Active Noise Canceling (ANC) headphones are designed to cut off external noise. Sometimes the noise you don't really notice until it's gone - like the whistle of an airplane cabin or the hum on the London Underground - and once you've experienced that there's no going back. The fact is, ANC cans are not cheap.
- The best noise-cancelling headphones available now: behind-the-ear, in-ear and in-ear included
JBL, however, has a product that wants to break the boundaries of the usual £300+ headphones with the 650BTNC on-ear headphones that come in at a much more affordable £180 price point. Whether wired or wireless via Bluetooth, easy pairing and Google Assistant built-in ensure these jars don't skimp on features despite the bland price.
Design and comfort
- 2.5mm headphone jack (Note: it's not 3,5mm!)
- Google Assistant and Amazon Alexa Management
- Wireless connectivity via Bluetooth (v4.2)
- Volume, ANC button and BT control
- Weight: 260g
After pulling the 650BTNC out of the box and we are in two minds: there are many logos scattered everywhere in abundance, while the white color of this block comment is not the most discreet. But after wearing it for a week - both at the office and when traveling - we found these in-ear cans to be comfortable enough.
One of the great things about the JBL live system is how easy the connection is. Turning on the headphones software - and before we even switched from a Bluetooth mobile phone - to Google Sync prompted us to connect and did all the pairing for us. If you want Google Assistant or Amazon Alexa Control activated, holding your hand on the earpiece will kick it into motion; if you are not, then it is either easy to disable.
Connection remains good and strong via Bluetooth wireless; We didn't have dropouts connected to a MacBook Air and the various phones we use for work. And if you don't want wireless then include the cable in the box - note 2.5mm for territory headphones, 3,5mm at the other end of the cable for wired connection, which is also handy if the battery runs out and you want to listen passively (without Bluetooth and ANC , certainly).
On the right earcup, direct 650BTNC hold a series of buttons: there is a volume up, play / pause, volume, paired together as three parts; while Bluetooth and ANC controls live as a tête-à-tête with respect to the front side (the last set you hardly need to use often). Having the controls is handy, but we much prefer the introduction of the Rotation Headphone Headset for the Microsoft Surface - an expensive option, but more elegant for that matter.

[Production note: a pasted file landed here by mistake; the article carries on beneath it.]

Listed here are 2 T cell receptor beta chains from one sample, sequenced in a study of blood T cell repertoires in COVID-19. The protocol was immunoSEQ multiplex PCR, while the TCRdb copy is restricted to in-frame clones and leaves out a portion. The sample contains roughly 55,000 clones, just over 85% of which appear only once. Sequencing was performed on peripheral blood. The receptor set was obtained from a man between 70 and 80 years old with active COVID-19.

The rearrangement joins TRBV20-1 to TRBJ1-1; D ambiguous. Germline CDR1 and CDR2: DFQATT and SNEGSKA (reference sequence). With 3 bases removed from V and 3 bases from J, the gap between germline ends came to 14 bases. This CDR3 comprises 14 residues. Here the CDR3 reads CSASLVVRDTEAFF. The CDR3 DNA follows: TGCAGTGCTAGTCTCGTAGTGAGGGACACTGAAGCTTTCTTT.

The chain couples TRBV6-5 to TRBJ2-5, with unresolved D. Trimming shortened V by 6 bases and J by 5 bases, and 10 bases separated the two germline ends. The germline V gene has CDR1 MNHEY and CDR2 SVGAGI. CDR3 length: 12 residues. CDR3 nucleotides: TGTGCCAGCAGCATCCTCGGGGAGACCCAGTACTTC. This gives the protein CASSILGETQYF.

All in all, the JBL Live 650BTNC system is well-equipped in terms of features, comfortable for extended wear but just doesn't look like anything else. That said, considering the cost is about half that of other formidable noise canceling in-ear headphones on the market, these cans carve out an affordable niche that no one else can compete.
Sound and battery
- 40mm drivers, 20Hz - 20kHz response
- 700mah battery, up to 30 hours per charge
- Micro USB (orange cable included)
Of course, the main thing of headphones is the sound quality. On this front, the JBL's video delivers enough volume and you can hear the bass ability - the chime when turned on finishes with a couple of bass trills - goes well with the promise of low-frequency delivery.
However, after a long time of use, we can understand why the JBL price is a little less. There's no doubt that the sound is great - it can go really loud and is independently amplified, so phone volume and headphone volume are separate - and the blat is often quite remarkable with plenty of mid-range snap and high-frequency mix.
But it's a little tiresome to listen to. There isn't the same definitive clarity that you get from some other headphones like the Bowers & Wilkins Voentorg. The bass is not as warm as some competitors such as the Beoplay H9i speakers. Again, like headphones that cost over £3/400, so it's not a fair comparison, but there is rep. What else is available on the ANC market.
When it comes to noise cancellation, the 650BTNC can do it. These are binary on/off movements, but after using cans on both the London Underground and the flight to Prague, we can confirm the hum and hiss are slowly subsiding. It's not as flexible as, say, the Sony VG-1000XM3, not as essential as the Bose QC35 second. But he does a good enough job.
Battery wise there is a 700 mAh cell on board, said to give 30 hours of life. The rest of our lives were well communicated via phone, which is a nice touch, and we used about 20 percent for four hours, providing about 20 hours of use on a single charge. And that's a lot. Charging from the dead takes two hours with the included (bright orange!) micro USB cable - what we wish for is USB-C to keep up with the latest smartphone connectors.